We recently found that depressed men and women exhibit opposite patterns of transcriptional changes across corticolimbic brain regions41. Thus, we were particularly interested in gene modules which were lost or gained in opposing directions based on sex in chronically stressed FCG mice. We asked if stress exposure induced gain of module connectivity in one sex, but loss of connectivity in the opposite sex. Indeed, there were five modules that gained connectivity in XY Males, but lost connectivity in XX Females (yellow, salmon, pink, magenta, and lightcyan). The yellow module was particularly interesting, as it showed enrichment for differentially expressed genes (Fig. 5c). This module was enriched in genes related to Caveolar-mediated endocytosis, Ephrin receptor signaling, and Fcγ receptor mediated phagocytosis (Fig. 5d). We decided to examine the yellow module in more detail using network analysis, depicting only “hub genes” for XX Females or XY Males. Based on their high level of co-expression within the module, hub genes are predicted to control expression of other genes within the module. “Stress-specific hub genes” are predicted to control expression of other genes within the module in stressed mice, but not under non-stress conditions; these stress-specific hubs might be key upstream regulators driving divergent sex-dependent stress effects. The composition and topography of the yellow hub network is markedly different in XX Females and XY Males (Fig. 5e). Not only is the network much more correlated in XX Females than XY Males, but many of the hub genes are distinct (overlap of ~20% of hub genes). This is consistent with the yellow module gaining connectivity in stressed XX Females, but losing connectivity in stressed XY Males (see MDC results). Examination of the stress-specific hub genes in this network provides key leads for potential upstream drivers of the sex-specific response to stress. For instance, the yellow module has 11 stress-specific hub genes in XX Females and 6 stress-specific hub genes in XY Males; Papl is the only gene that is a stress-specific hub in both XX Females and XY Males. Interestingly, the Papl gene is located within an anxiety quantitative trait loci (QTL) as well as a neuroinflammation QTL42,43. Two of the stress-specific hub genes in XX Females are related to synapse development (Thbs1 and Cadps2), which is notable given previous evidence for synapse dysfunction in MDD, with potential sex specificity41,44.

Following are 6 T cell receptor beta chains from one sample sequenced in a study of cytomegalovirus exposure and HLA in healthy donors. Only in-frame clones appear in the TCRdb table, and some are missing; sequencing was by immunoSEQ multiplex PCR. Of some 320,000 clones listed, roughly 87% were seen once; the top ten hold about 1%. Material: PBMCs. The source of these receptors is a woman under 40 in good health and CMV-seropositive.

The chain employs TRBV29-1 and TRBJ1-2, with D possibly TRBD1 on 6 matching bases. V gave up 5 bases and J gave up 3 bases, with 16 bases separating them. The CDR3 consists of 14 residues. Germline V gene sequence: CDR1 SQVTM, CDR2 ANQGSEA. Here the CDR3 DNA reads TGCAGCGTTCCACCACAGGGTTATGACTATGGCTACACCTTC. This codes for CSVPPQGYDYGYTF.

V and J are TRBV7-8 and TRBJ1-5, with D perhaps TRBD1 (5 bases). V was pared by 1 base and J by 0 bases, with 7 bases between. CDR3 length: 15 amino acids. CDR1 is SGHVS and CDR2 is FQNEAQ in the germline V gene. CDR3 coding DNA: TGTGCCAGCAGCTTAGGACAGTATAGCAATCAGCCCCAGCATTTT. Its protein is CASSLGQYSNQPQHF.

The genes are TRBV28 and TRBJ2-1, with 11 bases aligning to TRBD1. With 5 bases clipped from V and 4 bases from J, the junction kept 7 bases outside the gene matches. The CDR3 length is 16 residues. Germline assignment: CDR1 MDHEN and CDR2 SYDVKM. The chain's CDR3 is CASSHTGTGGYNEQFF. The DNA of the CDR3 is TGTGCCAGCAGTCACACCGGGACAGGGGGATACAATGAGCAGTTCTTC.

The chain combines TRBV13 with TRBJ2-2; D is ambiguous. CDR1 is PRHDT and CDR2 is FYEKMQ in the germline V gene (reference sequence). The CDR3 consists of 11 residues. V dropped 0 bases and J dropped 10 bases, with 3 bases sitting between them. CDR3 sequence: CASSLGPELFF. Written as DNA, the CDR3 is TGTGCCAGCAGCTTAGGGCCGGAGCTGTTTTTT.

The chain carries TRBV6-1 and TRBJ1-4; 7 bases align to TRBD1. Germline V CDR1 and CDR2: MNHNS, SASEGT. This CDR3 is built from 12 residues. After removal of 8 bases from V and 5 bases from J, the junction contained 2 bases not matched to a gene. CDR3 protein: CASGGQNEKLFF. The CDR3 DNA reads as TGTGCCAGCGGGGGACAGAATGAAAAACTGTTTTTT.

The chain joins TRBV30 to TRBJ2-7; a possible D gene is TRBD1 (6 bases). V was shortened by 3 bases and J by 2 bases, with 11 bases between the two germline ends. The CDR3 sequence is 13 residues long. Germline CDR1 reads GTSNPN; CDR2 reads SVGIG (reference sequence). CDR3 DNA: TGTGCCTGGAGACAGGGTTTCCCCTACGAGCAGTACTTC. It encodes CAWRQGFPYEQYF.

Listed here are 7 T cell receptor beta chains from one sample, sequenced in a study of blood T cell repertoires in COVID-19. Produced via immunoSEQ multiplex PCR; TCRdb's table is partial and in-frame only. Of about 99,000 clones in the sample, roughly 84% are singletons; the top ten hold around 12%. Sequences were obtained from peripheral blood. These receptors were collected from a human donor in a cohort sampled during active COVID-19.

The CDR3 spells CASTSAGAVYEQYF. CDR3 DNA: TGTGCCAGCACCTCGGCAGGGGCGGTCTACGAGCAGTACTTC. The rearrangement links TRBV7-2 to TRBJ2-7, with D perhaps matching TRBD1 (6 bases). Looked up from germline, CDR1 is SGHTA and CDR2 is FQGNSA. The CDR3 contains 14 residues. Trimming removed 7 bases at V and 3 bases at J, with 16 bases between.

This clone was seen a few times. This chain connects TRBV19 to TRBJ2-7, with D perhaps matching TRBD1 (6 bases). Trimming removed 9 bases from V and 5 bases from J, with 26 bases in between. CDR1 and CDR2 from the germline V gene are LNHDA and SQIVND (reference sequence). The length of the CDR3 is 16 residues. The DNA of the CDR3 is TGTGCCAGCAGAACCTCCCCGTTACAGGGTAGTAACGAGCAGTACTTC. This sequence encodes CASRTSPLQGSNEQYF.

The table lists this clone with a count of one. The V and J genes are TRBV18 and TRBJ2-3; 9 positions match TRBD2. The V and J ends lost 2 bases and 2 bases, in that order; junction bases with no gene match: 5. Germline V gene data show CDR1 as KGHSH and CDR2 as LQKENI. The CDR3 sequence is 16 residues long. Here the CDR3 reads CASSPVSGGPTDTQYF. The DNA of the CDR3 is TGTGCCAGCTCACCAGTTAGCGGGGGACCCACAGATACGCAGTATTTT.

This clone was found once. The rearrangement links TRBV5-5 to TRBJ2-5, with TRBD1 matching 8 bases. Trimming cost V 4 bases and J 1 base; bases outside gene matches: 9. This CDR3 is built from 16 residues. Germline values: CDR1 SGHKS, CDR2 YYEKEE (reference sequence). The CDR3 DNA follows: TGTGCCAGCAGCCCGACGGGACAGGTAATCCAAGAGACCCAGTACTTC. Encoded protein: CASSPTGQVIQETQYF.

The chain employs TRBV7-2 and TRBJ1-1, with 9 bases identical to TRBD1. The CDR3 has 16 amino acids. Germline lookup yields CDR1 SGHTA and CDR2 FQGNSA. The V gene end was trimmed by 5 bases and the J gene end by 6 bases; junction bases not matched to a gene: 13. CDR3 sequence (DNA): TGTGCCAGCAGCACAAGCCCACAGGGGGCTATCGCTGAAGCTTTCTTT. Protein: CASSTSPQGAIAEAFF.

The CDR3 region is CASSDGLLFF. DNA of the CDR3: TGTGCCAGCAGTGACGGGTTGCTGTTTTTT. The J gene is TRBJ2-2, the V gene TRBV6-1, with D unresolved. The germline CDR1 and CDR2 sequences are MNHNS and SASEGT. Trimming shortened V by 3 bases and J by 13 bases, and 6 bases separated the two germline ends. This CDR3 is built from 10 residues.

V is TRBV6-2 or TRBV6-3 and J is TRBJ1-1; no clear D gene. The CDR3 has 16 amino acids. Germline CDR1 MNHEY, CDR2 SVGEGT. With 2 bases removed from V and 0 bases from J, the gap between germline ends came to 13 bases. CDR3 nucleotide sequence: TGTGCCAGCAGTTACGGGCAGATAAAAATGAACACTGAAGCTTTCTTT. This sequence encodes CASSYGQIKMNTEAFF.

Recent studies in the human brain suggest the molecular pathology of depression is distinct in men and women41,45, although the contribution of gonadal and/or genetic sex to these overall sex differences is less clear. We found that sex differences in anhedonia-/depressive-like behavior are driven by both developmental gonadal hormone exposure (i.e., gonadal sex) and genetic sex. Our transcriptome analysis revealed gonadal and genetic sex differences in mood-relevant brain regions, providing molecular leads that may drive sex differences in behavior. Further, we found distinct brain molecular profiles in males and females exposed to chronic stress. This finding is consistent with the human literature of distinct molecular pathology in depressed men and women and suggests contributions of both genetic and gonadal sex.
Since depression is known to involve circuit-level disruption, examining the global impact of stress on molecular pathways within these circuits in the brain is informative. Indeed, our results suggest that stress impacts circuit-level mesocorticolimbic function in a sex-specific fashion, with strong anti-coherence of stress-induced transcriptional changes between the NAc and BLA in XX Females, a pattern not found in XY Males. Rather, XY Males showed synchrony between the NAc and PFC. The source of these alterations is unclear. For example, these may be due to stress causing sex-dependent changes in the functional connections between or within these regions (e.g., neural activity, cellular and synaptic plasticity), or alterations in the activity of upstream molecular regulators of overlapping molecular signaling pathways40,46,47,48,49,50. Another possibility is that transcriptional coherence between brain regions reflects resting state activity patterns, although this has not been experimentally tested. Indeed, depressed subjects exhibit changes in resting state connectivity. Patients with an anxious subtype of MDD have decreased frontoamygdala connectivity, while patients with an anhedonia subtype have frontostriatal hyperconnectivity51. Interestingly, we see that females have reduced coherence between the PFC and BLA compared to males (possibly similar to reduced frontoamygdala connectivity in MDD), and that XY Males have increased coherence between the PFC and NAc (possibly similar to hyperactivity in frontostriatal network in MDD). Together, these findings suggest that stress produces sex-specific changes in mesocorticolimbic circuitry and provide novel circuit-based hypotheses to test in future studies.